This morning I finished Planet Money’s Episode 963: 13,000 Economists. 1 Question.. These fine folks make one of my favorite podcasts - each week is a different look at something weird from a weird perspective. It sounds like it’s very market/economy focused, but it’s really focused on everything economics. In the past decades economics has branched out to look at nearly every field of human endeavor with a mathematical eye. It’s not always very successful, but the economist perspective does make me look at things differently.
Anyway - this podcast, they went to a huge economist conference and asked everyone what the most important concept was in economics today.
One answer was, “comparative advantage”.
Emily Oster, professor of economics at Brown University, gave this description (slightly shortened):
My husband and I are both economists… When we first moved in together there was the inevitable question of who should do what. And at the time, I was better at, more or less, everything that we do in the house - all of the house stuff. In particular, cooking, and also doing the dishes. So we had to figure out which of the things he should do. And I’m quite a bit better at cooking. I’m only somewhat better at doing the dishes and loading the dishwasher. Because I’m only a little bit better at washing the dishes and much, much better at cooking, we’d say that I have a comparative advantage in cooking and he has a comparative advantage at washing the dishes because the gap there is small.
They went on to explain how this comes up all the time, and gave some other great examples. It’s a short podcast, and entertaining, so you should just listen to it.
But it struck me that I’ve seen the same problem as a supervisor, previously. It’s not uncommon to have a couple folks that are better at most things than everyone else. They’ll usually be particularly good at some things, but also fairly good at all other things.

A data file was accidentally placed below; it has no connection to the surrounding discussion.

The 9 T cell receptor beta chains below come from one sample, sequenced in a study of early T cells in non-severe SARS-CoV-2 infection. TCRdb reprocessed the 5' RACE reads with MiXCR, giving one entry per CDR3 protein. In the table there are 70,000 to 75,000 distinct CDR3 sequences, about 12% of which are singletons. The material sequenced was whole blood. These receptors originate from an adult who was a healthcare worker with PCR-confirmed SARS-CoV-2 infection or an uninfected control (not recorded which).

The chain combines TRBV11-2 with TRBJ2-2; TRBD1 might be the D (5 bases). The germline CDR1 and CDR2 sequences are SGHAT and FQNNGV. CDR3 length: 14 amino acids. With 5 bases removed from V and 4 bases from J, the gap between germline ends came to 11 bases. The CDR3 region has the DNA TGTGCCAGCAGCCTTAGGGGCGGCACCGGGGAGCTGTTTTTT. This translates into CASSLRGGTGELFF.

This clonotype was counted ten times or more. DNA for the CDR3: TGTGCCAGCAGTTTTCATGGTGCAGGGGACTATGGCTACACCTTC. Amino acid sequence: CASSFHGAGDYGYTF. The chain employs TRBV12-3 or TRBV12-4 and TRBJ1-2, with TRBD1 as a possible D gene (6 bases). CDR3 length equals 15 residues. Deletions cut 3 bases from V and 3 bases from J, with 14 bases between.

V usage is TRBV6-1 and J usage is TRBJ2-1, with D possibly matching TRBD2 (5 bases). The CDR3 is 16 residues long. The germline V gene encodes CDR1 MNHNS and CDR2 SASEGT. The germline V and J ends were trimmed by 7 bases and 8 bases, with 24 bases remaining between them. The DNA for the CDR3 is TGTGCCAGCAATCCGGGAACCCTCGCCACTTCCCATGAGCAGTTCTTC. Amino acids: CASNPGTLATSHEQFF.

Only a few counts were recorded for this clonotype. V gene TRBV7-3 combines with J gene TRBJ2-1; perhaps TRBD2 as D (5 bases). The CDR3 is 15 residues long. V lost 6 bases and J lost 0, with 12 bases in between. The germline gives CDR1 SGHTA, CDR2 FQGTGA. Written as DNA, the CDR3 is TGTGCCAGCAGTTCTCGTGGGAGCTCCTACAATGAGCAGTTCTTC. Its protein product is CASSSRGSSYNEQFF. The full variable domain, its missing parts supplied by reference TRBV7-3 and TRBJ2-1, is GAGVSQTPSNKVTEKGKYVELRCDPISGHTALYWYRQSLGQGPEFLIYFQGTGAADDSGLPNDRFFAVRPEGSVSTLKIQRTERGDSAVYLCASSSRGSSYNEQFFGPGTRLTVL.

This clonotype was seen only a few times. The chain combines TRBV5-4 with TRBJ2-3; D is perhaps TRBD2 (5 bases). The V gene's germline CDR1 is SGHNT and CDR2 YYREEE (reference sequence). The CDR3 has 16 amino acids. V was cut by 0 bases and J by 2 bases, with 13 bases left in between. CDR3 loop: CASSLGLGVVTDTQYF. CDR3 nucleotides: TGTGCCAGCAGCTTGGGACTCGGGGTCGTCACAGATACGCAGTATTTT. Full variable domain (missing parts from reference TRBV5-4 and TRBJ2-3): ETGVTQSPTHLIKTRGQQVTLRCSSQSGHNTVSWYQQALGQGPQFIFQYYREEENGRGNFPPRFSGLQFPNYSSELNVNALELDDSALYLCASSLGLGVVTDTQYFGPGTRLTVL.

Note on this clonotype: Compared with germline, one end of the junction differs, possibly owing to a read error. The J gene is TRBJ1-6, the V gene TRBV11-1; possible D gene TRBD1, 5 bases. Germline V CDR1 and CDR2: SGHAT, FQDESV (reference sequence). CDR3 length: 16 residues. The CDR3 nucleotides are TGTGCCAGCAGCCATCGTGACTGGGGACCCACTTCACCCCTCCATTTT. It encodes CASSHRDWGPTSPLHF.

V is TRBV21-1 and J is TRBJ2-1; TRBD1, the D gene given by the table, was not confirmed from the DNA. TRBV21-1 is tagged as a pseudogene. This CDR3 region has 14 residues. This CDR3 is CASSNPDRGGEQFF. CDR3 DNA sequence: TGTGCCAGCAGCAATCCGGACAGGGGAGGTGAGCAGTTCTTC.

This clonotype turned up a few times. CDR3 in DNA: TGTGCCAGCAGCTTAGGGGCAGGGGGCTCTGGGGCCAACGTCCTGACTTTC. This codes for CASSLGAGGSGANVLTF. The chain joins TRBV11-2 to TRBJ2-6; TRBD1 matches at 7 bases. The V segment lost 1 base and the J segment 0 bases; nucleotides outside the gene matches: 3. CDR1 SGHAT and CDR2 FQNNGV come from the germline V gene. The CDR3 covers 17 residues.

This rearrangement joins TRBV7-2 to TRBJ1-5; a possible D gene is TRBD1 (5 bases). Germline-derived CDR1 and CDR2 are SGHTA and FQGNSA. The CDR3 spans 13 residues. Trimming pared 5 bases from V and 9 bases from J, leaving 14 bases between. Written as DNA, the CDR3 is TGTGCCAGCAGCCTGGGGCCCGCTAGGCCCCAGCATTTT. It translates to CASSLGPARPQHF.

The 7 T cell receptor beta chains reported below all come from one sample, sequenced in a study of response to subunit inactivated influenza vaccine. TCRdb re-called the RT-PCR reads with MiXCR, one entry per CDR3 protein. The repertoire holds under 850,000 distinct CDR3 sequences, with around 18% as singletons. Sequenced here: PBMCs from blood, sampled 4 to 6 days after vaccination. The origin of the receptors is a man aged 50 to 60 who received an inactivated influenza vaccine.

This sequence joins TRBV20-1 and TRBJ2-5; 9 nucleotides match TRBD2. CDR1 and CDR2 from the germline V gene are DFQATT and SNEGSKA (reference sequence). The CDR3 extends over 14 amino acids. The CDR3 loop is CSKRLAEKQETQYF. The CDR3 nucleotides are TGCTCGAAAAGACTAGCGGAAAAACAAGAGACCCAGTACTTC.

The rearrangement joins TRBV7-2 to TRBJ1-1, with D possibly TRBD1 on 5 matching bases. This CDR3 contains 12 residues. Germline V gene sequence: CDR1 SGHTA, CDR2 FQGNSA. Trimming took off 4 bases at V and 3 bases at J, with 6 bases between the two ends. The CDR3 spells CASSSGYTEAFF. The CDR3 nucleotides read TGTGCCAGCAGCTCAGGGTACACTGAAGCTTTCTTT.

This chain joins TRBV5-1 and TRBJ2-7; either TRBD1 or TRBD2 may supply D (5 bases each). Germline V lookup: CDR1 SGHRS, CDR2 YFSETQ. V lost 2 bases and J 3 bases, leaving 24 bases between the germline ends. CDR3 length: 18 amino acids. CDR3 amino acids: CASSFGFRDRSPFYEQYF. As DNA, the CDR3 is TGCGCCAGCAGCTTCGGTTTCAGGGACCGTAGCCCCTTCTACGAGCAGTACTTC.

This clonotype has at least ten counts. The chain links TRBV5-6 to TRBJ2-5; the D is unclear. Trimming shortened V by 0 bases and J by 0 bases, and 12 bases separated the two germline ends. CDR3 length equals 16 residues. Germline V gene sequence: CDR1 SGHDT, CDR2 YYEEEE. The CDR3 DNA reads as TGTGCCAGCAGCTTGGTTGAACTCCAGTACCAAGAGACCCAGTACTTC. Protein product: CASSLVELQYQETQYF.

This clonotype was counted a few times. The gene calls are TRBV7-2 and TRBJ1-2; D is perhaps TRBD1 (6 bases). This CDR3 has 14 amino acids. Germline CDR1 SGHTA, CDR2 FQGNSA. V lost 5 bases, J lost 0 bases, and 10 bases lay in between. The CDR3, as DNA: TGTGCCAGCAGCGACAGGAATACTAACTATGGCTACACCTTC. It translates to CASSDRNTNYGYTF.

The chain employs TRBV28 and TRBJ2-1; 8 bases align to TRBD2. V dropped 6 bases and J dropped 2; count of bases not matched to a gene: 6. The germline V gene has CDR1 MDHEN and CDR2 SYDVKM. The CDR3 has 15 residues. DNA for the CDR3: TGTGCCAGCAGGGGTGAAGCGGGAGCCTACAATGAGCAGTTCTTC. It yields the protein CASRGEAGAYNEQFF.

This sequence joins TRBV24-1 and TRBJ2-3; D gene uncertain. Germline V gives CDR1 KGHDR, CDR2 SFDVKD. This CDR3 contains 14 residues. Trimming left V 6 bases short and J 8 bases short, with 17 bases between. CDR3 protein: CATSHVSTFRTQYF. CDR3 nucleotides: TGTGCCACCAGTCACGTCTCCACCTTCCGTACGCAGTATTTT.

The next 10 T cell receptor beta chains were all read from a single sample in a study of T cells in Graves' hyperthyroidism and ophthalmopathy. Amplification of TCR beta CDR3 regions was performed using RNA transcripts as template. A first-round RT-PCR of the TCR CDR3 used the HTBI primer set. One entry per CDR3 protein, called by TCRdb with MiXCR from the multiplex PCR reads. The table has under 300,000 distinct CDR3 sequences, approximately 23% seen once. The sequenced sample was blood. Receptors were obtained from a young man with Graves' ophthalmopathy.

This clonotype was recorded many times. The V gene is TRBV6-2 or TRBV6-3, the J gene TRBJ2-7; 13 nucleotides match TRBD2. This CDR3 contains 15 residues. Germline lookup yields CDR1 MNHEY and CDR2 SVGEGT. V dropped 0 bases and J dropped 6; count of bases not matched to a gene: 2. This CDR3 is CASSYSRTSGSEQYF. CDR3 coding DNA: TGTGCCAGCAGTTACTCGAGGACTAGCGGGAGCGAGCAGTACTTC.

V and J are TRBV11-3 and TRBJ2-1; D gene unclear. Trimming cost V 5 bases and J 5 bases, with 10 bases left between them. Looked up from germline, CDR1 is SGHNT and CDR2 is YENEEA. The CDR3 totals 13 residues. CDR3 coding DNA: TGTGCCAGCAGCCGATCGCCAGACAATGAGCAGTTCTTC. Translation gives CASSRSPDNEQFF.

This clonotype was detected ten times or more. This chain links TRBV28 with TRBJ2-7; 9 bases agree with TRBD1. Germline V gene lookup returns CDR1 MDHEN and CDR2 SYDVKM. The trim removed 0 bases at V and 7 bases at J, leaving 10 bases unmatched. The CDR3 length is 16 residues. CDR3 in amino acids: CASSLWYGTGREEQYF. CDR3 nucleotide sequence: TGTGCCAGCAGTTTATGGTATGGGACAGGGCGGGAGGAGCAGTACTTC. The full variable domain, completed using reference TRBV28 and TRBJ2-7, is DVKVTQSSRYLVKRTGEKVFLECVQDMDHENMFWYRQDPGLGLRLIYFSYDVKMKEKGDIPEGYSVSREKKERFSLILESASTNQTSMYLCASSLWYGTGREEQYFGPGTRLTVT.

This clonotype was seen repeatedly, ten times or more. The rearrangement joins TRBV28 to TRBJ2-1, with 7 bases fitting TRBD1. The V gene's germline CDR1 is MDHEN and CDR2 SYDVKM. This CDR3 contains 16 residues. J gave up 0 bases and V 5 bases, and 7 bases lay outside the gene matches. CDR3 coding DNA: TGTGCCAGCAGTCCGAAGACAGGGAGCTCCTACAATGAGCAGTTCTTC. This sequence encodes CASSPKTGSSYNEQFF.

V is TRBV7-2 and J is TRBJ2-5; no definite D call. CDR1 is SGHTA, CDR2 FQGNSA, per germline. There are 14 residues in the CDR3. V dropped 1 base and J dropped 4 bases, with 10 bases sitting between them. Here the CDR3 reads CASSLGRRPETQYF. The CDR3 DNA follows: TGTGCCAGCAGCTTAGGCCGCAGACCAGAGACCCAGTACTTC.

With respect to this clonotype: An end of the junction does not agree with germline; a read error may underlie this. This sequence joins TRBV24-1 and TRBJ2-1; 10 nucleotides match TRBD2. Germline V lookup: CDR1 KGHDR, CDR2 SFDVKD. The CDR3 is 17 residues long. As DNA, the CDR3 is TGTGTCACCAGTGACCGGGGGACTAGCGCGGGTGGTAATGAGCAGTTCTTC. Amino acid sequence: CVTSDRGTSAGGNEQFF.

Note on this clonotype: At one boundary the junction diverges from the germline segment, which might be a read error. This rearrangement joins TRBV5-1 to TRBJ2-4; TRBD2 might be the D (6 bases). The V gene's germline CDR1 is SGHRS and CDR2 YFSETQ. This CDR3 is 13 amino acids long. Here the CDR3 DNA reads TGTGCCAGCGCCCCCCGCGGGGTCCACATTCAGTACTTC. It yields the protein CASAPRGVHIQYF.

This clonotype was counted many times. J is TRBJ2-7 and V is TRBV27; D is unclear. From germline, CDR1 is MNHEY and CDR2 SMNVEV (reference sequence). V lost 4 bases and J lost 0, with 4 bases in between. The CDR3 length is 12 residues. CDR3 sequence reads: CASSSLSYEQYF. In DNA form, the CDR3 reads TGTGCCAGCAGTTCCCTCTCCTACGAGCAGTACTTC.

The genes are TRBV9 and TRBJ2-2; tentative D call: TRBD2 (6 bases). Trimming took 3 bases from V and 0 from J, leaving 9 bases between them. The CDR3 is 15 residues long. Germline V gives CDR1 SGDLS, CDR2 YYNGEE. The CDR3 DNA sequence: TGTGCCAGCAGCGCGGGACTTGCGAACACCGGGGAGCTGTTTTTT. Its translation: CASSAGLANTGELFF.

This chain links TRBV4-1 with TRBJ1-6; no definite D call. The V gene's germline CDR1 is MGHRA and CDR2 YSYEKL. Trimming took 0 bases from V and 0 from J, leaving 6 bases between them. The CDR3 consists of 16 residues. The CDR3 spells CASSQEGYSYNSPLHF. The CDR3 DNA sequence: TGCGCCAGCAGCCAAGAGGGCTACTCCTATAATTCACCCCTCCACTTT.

Then - you’ve got work to dole out to people. Asking for volunteers goes pretty far, but even then some of those great folks will take on more than their share of work. They can handle it to a point… But this affects their work quality, life quality, and motivation fairly quickly. Even if they feel motivated for months, eventually they’ll realize they’re doing more work than everyone else. In the military, I don’t get to just pay those people more as I’d want to do in other places.
I’ve never had a great way to think about this problem, but comparative advantage makes the answer clear.
Emily Oster went on to say:
I think that it is very tempting to constantly be thinking, well, the person who’s the best at the task should do it. That is not true. The person who - you could be the absolute best at every single thing, and you still shouldn’t do all of the things.
My takeaway is that,
I must consider the comparative advantages of people, for each work task, when assigning work
They cover other topics, like “opportunity cost” too, and that fits in to work assignment as well, but I just think of it more naturally.
Here’s one other very interesting Planet Money that talks about how comparative advantage affects the world, specifically with a market for bees that requires cross-country travel.